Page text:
Monitor archives:
Copyrighted material

Is Bush Moving Away From Hard-Right Cheney "Iron Triangle?"

by Franz Schurmann

Comparisons to Nixon era, when Agnew was the Pentagon's man in the White House
(PNS) -- At the recent Asia-Pacific Economic Cooperation group (APEC) meeting in Bangkok, when President Bush got the news that the North Koreans had launched a rocket over the Sea of Japan, his reaction was surprising. Instead of taking his usual hard-line against an "axis of evil" country, he proposed a compromise to get the nuclear talks going again between North Korea, the United States, China, South Korea, Japan and Russia.

That same day, news came that Iran had agreed to let international inspectors have full access to Iranian nuclear sites, which they had refused just a few days earlier.

If Bush had taken his anticipated hard-line toward North Korea, it is unlikely the Iranians would have made their turnabout. Instead, it appears the three European foreign ministers visiting Tehran pointed to a changed approach to North Korea as proof that President Bush was moving onto the peace and conciliation road.

The strongest evidence that he is doing just that came in early October, when National Security Council (NSC) director Condoleezza Rice announced that the White House had taken over Iraq crisis policy.

While the takeover seems to have taken equal chunks of power both from the Pentagon and the State Department, the American and foreign media say that the Pentagon is the bigger organizational loser. And both media also speculate that Vice-President Dick Cheney may be the big political loser, because the Pentagon's masters, the "Iron Triangle" of Dick Cheney, Donald Rumsfeld and Paul Wolfowitz had hitherto held the upper hand over Powell's State Department. Cheney's greatest loss would come if Bush asked him to resign from his vice presidency before the next election.

Those of us who followed the Washington scene back in September-October 1973 are reminded of a similar situation. On Oct. 9, 1973, Egyptian forces cut right through Israel's Bar Lev defense line along the Suez Canal, bringing about the Yom Kippur War. On Oct. 10, Nixon suddenly demanded that Vice President Spiro Agnew resign, which he did promptly. The public reason was that Agnew, when he was governor of Maryland, was involved in financial scandals. The real reason was that Nixon knew that with Watergate there was a good chance he would be impeached. But he did not want hawk Agnew to succeed him at a moment when an international crisis was brewing, because he was already moving on the peace road. His successor Gerald Ford shared Nixon's pragmatic peace approach.

For years Agnew worked closely with the Pentagon, as has been the case with Cheney, who served twice as Secretary of Defense. Dark clouds also hang over Cheney, from his health problems to his refusal to disclose details of meeting with Enron officials.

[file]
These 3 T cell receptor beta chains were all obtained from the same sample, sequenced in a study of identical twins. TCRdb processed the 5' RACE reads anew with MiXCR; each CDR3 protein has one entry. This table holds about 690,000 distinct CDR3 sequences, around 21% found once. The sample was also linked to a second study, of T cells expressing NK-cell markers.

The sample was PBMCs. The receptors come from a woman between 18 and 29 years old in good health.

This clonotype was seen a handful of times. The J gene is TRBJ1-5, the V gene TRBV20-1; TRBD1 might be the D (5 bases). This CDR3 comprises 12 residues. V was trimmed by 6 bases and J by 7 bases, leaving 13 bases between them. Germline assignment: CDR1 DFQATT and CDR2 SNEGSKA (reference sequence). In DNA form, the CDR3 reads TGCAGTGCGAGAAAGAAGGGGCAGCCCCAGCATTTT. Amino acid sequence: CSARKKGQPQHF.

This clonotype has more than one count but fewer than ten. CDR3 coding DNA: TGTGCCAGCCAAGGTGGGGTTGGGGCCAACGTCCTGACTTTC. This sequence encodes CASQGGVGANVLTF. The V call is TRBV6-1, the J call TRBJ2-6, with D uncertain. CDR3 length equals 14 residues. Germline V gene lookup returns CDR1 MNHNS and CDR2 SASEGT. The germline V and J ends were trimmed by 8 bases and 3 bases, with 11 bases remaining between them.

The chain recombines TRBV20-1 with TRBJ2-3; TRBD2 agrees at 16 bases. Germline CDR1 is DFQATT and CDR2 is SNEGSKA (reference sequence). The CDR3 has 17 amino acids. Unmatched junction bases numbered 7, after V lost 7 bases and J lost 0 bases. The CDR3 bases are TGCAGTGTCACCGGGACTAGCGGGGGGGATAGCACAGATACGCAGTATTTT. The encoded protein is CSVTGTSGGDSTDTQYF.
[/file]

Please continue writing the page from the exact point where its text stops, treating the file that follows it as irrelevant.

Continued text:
Nixon had taken a perilous first step on the road of peace when, on July 15, 1971, he gave a five-minute speech in which he said that NSC director Kissinger had gone to then-archenemy China to pave the way for a Nixon visit in the election year 1972. He won overwhelmingly in the November 1972 presidential re-election.

Bush's first move on his new peace road was to drop ultra-right hawk John Bolton in the State Department from the first six-nation talks in Beijing about North Korea's nuclear weapons projects. Bolton was an arms control expert; his State Department successor James Kelly is not. But Kelly is an astute pragmatist.

In his recent visit to Tokyo, Bush also extended his new policy to Iran by allowing the French, German and British foreign ministers to fly to Tehran. The three foreign ministers would never have gone there if Tony Blair did not get clearance from his close friend George W. Bush.

While Bush hasn't made any public policy changes, the international community believes that deep down his stances have altered. After Condoleezza Rice announced that Bush had taken policy power away from Pentagon and State, the UN Security Council voted 19 to 0 to support the United States in Iraq. And despite anti-American feelings at the Kuala Lumpur meeting of 59 Islamic states, the members gave America another big victory by a vote that said they saw the American-created interim government in Iraq as legitimate.

If Bush is now moving on the peace road, it's because the American people want to get out of the quagmire of wars Bush and the Pentagon's Iron Triangle foisted on Americans and many other peoples. Another sign that Bush has shed his hawk wings was the unusually pessimistic missive from Rumsfeld on America's chances for success in Iraq. What that means concretely is that the Iron Triangle's threesome will sooner or later be out of a job. And, of course, Bush expects a Nixon-like second-term victory for his conversion from warrior to peacemaker.

Comments? Send a letter to the editor.

Albion Monitor October 30, 2003 (

All Rights Reserved.

Contact for permission to use in any format.